Fluid restoration is very important after a marathon and most runners will have no idea how much fluid they lose throughout the whole race.
To find out how dehydrated you are, look at your urine color. You need to be aiming for a pale straw color.
If you sweat a lot of salt, you will know this as you will be able to taste it on your skin. In this case, you must replace the salts you lose in your sweat to balance sodium levels and help with any fluid retention.
Milk and other dairy products have also shown a lot of functional benefits when it comes to exercise and running recovery. This is why having a milkshake or protein shake after running is a great way to finish the race.
However, if you have associated intolerances when it comes to dairy, avoid doing so and stick to sports drinks, water, and drinks with added electrolytes.
Milk is also a source of carbohydrates, vitamins, and minerals, as well as protein and sodium and this, can mean it aids with rehydration.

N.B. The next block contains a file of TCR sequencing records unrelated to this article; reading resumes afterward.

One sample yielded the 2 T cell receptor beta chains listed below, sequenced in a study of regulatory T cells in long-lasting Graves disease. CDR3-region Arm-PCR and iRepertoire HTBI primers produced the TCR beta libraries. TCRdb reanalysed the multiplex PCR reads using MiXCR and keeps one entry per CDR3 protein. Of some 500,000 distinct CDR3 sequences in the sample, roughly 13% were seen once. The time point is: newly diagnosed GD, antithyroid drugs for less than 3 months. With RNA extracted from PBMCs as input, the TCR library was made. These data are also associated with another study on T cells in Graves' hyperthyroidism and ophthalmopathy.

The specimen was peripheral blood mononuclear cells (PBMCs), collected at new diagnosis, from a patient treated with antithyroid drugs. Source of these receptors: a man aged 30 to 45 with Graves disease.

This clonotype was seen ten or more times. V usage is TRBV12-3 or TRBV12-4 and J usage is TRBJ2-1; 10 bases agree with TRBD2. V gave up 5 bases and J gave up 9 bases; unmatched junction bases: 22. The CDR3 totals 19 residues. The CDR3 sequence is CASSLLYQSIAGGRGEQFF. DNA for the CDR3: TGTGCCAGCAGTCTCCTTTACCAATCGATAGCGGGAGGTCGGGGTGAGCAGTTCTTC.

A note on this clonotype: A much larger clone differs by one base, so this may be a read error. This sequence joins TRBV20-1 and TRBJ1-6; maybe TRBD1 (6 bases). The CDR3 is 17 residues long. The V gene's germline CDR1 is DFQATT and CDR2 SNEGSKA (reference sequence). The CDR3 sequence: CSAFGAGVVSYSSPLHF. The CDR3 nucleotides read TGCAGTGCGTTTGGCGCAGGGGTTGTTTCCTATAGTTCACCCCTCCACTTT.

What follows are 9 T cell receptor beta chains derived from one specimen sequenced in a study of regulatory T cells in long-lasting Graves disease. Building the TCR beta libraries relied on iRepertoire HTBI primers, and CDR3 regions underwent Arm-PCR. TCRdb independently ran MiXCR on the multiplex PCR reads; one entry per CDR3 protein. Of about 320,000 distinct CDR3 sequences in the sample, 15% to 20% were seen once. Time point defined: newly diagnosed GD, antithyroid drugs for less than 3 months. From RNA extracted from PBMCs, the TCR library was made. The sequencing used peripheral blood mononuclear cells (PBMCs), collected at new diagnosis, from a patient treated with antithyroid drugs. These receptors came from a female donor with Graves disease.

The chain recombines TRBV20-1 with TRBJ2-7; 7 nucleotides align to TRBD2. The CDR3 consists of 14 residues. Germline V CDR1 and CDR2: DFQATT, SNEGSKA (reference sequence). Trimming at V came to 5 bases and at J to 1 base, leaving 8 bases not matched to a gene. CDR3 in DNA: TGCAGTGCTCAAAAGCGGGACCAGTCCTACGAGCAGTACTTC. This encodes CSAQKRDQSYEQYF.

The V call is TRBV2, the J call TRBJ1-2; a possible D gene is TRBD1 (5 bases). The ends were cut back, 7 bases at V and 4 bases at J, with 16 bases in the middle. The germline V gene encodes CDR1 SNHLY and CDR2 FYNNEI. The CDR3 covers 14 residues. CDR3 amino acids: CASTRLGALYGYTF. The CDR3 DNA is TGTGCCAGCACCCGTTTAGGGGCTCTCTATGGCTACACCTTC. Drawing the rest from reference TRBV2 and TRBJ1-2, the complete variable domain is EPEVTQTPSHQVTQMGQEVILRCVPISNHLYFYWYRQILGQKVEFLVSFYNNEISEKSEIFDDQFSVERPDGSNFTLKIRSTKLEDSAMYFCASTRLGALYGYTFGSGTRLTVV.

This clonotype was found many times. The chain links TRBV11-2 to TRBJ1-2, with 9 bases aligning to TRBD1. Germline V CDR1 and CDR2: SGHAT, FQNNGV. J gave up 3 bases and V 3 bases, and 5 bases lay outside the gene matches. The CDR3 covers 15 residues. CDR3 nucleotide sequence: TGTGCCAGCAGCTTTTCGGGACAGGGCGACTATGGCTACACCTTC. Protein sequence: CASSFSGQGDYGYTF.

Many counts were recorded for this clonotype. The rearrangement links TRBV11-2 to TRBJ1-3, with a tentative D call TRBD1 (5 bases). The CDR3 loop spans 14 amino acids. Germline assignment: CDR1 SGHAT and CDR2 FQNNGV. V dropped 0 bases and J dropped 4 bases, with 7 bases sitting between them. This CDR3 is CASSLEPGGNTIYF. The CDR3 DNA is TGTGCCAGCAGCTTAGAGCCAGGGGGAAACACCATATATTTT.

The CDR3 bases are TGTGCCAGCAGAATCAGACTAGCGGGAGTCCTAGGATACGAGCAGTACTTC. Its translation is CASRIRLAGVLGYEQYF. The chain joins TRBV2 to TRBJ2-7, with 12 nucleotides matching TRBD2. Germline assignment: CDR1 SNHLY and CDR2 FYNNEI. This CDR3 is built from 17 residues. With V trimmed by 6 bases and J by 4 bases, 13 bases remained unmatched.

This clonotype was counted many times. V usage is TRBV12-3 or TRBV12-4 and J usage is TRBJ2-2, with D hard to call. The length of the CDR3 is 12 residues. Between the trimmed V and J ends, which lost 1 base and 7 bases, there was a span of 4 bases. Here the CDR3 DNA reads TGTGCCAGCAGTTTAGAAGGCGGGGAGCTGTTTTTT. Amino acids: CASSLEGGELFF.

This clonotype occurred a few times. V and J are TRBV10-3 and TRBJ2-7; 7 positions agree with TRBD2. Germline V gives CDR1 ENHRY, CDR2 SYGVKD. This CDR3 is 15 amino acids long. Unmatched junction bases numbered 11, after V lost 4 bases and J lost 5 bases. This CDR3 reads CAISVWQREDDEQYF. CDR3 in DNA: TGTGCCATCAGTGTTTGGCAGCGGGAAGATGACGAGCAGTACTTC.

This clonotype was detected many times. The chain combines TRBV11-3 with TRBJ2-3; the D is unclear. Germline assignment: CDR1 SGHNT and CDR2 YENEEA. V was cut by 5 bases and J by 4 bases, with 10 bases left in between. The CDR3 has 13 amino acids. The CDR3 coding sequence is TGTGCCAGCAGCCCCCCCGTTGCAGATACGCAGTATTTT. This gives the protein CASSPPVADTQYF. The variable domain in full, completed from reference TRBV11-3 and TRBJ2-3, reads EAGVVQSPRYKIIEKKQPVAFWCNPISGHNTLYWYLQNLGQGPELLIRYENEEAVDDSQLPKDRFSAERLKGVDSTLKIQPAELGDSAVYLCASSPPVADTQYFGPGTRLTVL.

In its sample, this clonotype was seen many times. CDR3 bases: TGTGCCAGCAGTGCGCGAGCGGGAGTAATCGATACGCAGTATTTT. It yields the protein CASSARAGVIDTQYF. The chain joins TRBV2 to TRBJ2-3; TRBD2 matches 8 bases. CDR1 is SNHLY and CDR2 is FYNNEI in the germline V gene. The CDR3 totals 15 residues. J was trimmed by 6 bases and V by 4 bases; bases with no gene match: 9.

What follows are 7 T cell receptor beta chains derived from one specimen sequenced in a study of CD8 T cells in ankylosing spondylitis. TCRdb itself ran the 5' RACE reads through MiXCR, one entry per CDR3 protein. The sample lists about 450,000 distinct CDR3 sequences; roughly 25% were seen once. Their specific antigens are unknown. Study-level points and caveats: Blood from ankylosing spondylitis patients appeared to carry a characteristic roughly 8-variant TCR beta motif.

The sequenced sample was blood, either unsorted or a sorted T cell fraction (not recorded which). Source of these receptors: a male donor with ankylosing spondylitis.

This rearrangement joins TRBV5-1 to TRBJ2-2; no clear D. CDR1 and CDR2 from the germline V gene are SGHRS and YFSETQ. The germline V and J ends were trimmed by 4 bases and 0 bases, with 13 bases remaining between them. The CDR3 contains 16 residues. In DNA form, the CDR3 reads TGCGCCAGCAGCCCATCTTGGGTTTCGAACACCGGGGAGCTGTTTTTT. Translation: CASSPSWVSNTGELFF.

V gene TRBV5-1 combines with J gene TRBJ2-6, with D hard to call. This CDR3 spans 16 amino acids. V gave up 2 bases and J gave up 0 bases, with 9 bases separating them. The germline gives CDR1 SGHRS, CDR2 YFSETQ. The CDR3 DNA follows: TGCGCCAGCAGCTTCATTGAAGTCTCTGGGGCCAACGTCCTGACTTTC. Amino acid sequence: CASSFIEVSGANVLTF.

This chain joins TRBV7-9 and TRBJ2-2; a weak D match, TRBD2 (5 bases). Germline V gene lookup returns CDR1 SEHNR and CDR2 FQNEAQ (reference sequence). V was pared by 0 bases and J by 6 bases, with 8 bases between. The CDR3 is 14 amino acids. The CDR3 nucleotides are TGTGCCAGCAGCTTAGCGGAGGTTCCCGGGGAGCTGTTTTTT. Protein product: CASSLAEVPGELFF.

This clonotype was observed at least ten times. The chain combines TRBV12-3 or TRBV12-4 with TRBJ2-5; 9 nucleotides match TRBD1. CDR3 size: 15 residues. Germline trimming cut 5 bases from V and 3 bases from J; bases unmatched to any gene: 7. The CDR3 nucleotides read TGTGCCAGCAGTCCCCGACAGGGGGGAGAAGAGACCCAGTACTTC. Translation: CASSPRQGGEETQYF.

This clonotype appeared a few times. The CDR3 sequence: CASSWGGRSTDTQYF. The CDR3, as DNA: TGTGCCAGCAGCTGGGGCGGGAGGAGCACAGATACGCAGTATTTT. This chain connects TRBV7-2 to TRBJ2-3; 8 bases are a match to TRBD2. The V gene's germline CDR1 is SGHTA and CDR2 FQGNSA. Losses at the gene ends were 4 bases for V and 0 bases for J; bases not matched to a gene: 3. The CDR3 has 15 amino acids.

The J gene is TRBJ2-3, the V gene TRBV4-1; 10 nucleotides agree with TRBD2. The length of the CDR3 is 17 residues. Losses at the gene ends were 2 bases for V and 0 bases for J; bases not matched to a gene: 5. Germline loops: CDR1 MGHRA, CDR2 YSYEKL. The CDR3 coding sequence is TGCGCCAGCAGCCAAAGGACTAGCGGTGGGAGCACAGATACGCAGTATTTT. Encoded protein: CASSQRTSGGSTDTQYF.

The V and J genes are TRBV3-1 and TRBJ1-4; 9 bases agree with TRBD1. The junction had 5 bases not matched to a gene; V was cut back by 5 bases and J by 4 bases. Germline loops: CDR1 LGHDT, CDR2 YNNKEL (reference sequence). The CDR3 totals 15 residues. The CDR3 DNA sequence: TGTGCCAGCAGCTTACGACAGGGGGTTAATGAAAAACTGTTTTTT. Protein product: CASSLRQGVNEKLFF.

Research shows that milk is a much more effective rehydration solution than any other carbohydrate-only solution, as it has proteins to help retain fluid.
The proteins and carbohydrates can also help with the recovery of glycogen. Milk proteins are used by the muscle, to regenerate and repair after someone has undertaken strenuous exercise.
Consuming just 500ml of milk within 30 minutes of finishing a marathon can help alleviate feelings of soreness and can help you function a lot more efficiently in the next 24-72 hours of recovery.
We hope reading this article has shed some light on the nutrition advice you should take note of after a marathon.
Rehydrating and ensuring you have a good source of carbohydrate and protein in the ‘recovery window’ of the first 30-60 minutes after completing the race will help you recover efficiently.
It will make you feel great again after putting your body through the strain of running 26.2 miles (ca. 42 km).
Don’t forget to reward yourself too! Pat yourself on the back and run yourself a nice hot bath.
Not only will this be incredibly relaxing after such a long race, but also do wonders for your muscle recovery.